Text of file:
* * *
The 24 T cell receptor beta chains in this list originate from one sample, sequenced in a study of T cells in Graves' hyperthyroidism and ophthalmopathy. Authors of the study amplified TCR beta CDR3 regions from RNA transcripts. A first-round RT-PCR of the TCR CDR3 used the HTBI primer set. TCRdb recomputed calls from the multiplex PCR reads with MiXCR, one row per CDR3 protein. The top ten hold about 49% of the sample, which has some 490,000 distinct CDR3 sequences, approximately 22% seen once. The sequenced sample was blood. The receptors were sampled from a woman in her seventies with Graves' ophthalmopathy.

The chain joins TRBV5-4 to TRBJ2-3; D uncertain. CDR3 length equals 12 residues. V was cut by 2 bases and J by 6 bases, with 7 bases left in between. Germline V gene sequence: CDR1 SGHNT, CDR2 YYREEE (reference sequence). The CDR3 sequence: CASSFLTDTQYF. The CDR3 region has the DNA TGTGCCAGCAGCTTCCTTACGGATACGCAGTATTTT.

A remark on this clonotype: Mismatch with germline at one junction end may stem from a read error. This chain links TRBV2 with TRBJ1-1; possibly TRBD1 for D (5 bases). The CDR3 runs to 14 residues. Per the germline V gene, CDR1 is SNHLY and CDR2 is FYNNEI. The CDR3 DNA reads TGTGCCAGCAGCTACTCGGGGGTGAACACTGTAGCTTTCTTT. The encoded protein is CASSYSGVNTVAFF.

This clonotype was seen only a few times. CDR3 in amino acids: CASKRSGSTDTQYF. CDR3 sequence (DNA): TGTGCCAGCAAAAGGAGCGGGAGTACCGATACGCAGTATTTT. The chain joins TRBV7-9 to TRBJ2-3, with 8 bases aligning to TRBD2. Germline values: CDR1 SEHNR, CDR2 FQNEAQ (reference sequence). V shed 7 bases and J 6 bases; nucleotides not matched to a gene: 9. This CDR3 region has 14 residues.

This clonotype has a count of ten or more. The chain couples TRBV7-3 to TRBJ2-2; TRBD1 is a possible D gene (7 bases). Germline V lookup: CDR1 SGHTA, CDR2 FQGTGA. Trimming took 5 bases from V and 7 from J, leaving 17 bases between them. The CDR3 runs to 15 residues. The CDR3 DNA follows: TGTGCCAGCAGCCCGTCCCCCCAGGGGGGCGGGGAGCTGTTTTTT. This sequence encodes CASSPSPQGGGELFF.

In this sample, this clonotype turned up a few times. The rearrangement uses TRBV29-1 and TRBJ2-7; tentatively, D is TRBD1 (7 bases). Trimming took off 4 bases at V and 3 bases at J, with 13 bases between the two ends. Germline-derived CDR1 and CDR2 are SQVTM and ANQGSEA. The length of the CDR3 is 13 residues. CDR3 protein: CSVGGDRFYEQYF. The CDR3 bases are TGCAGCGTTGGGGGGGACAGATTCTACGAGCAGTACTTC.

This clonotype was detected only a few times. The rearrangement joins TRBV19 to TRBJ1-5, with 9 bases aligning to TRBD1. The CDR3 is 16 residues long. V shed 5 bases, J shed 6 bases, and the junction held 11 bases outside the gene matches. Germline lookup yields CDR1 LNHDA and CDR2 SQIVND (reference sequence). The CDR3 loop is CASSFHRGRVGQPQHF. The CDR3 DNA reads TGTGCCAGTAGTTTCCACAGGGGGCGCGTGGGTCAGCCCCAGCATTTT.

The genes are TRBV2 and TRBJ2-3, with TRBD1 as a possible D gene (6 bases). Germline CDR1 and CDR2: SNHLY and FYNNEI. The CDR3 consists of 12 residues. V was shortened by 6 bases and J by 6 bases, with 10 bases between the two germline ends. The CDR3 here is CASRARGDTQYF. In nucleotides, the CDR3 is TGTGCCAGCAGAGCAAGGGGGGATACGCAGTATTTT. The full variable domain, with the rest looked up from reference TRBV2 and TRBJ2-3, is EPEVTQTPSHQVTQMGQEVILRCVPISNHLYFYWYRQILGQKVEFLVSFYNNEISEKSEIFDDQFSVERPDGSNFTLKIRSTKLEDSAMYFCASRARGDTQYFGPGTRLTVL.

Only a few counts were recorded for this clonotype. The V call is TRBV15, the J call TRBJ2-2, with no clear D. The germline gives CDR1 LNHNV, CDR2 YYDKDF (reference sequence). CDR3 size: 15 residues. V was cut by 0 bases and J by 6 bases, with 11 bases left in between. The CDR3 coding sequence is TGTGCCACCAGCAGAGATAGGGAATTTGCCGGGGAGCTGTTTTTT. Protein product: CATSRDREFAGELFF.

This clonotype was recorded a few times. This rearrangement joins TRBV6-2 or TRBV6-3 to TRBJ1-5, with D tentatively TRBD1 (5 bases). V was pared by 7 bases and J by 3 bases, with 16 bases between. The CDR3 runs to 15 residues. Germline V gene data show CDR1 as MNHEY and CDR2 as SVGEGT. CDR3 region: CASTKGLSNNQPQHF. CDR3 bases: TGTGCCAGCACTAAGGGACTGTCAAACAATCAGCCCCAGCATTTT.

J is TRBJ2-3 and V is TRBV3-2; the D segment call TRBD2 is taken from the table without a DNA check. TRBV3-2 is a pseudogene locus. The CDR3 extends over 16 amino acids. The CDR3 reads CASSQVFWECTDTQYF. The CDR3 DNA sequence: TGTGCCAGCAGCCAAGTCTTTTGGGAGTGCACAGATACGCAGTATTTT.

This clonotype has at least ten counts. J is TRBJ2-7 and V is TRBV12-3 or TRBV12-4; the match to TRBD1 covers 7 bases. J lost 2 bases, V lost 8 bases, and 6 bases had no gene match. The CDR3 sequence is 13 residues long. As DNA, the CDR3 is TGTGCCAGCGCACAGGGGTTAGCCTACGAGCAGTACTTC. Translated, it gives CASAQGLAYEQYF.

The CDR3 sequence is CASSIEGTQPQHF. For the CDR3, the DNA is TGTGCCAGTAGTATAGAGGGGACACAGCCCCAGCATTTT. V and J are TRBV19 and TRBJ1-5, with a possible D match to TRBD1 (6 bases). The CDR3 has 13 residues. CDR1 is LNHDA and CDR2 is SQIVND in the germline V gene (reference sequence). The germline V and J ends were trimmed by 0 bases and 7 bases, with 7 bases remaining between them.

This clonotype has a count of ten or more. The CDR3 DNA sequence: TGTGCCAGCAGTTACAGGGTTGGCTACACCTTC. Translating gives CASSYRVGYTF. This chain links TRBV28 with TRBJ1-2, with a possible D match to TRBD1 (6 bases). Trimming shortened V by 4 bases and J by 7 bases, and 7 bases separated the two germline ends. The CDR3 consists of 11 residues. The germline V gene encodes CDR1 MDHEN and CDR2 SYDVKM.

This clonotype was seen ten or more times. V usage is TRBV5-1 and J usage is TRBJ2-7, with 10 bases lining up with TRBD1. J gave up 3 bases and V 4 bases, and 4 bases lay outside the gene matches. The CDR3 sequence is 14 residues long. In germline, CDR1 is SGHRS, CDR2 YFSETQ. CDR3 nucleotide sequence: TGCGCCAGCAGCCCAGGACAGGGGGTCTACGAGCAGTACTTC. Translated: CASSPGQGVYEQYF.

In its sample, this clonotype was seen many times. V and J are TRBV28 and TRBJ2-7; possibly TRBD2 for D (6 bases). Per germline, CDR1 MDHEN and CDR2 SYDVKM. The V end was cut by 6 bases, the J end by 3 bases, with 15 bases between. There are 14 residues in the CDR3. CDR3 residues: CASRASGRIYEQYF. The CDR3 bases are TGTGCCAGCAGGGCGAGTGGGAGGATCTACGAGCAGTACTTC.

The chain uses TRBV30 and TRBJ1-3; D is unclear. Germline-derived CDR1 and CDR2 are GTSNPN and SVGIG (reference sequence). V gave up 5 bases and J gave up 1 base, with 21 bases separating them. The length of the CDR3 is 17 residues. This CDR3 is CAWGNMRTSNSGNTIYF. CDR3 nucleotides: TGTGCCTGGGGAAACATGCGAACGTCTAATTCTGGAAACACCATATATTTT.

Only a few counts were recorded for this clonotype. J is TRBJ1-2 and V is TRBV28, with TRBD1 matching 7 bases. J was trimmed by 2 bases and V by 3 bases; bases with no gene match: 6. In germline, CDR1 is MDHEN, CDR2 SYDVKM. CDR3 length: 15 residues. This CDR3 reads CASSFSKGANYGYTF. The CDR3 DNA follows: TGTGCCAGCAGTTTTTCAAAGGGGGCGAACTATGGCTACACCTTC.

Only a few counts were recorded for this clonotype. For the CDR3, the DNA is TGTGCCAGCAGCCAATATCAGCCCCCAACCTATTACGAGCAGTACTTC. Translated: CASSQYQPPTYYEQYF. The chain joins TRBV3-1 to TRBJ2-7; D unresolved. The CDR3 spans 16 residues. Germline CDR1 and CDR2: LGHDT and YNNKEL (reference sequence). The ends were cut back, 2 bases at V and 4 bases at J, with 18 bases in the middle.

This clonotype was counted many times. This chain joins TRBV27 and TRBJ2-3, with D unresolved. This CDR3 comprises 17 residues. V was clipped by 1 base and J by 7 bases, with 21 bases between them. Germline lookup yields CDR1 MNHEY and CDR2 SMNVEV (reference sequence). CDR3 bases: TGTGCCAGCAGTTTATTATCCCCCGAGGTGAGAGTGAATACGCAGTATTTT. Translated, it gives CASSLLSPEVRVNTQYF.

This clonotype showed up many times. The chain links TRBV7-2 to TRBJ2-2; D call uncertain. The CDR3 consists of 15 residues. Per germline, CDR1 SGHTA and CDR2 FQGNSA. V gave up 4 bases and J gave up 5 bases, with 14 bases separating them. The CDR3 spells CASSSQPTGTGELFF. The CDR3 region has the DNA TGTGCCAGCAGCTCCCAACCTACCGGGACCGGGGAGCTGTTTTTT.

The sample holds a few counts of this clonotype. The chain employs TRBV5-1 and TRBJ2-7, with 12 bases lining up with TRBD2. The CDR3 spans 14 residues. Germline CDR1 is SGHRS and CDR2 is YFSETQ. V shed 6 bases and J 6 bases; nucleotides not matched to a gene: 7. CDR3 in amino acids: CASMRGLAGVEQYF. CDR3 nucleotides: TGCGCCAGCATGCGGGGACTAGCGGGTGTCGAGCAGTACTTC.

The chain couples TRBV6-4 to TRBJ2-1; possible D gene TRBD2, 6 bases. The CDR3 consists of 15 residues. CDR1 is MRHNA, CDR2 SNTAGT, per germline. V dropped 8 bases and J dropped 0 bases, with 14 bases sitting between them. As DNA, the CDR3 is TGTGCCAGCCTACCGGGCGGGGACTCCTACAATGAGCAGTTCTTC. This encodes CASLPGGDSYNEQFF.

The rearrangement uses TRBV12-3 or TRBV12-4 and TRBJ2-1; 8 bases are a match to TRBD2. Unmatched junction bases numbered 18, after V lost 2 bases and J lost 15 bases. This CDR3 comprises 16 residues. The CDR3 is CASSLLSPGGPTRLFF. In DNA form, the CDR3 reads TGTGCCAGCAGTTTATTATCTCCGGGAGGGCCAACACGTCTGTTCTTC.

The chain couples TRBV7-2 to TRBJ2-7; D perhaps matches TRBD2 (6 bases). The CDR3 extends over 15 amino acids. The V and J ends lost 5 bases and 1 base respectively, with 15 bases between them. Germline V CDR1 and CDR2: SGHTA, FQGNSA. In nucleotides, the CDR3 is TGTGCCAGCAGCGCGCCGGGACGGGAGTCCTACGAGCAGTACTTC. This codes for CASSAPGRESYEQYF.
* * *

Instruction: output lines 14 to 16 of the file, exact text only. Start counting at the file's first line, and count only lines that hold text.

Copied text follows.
This clonotype has a count of ten or more. The CDR3 DNA sequence: TGTGCCAGCAGTTACAGGGTTGGCTACACCTTC. Translating gives CASSYRVGYTF. This chain links TRBV28 with TRBJ1-2, with a possible D match to TRBD1 (6 bases). Trimming shortened V by 4 bases and J by 7 bases, and 7 bases separated the two germline ends. The CDR3 consists of 11 residues. The germline V gene encodes CDR1 MDHEN and CDR2 SYDVKM.

This clonotype was seen ten or more times. V usage is TRBV5-1 and J usage is TRBJ2-7, with 10 bases lining up with TRBD1. J gave up 3 bases and V 4 bases, and 4 bases lay outside the gene matches. The CDR3 sequence is 14 residues long. In germline, CDR1 is SGHRS, CDR2 YFSETQ. CDR3 nucleotide sequence: TGCGCCAGCAGCCCAGGACAGGGGGTCTACGAGCAGTACTTC. Translated: CASSPGQGVYEQYF.

In its sample, this clonotype was seen many times. V and J are TRBV28 and TRBJ2-7; possibly TRBD2 for D (6 bases). Per germline, CDR1 MDHEN and CDR2 SYDVKM. The V end was cut by 6 bases, the J end by 3 bases, with 15 bases between. There are 14 residues in the CDR3. CDR3 residues: CASRASGRIYEQYF. The CDR3 bases are TGTGCCAGCAGGGCGAGTGGGAGGATCTACGAGCAGTACTTC.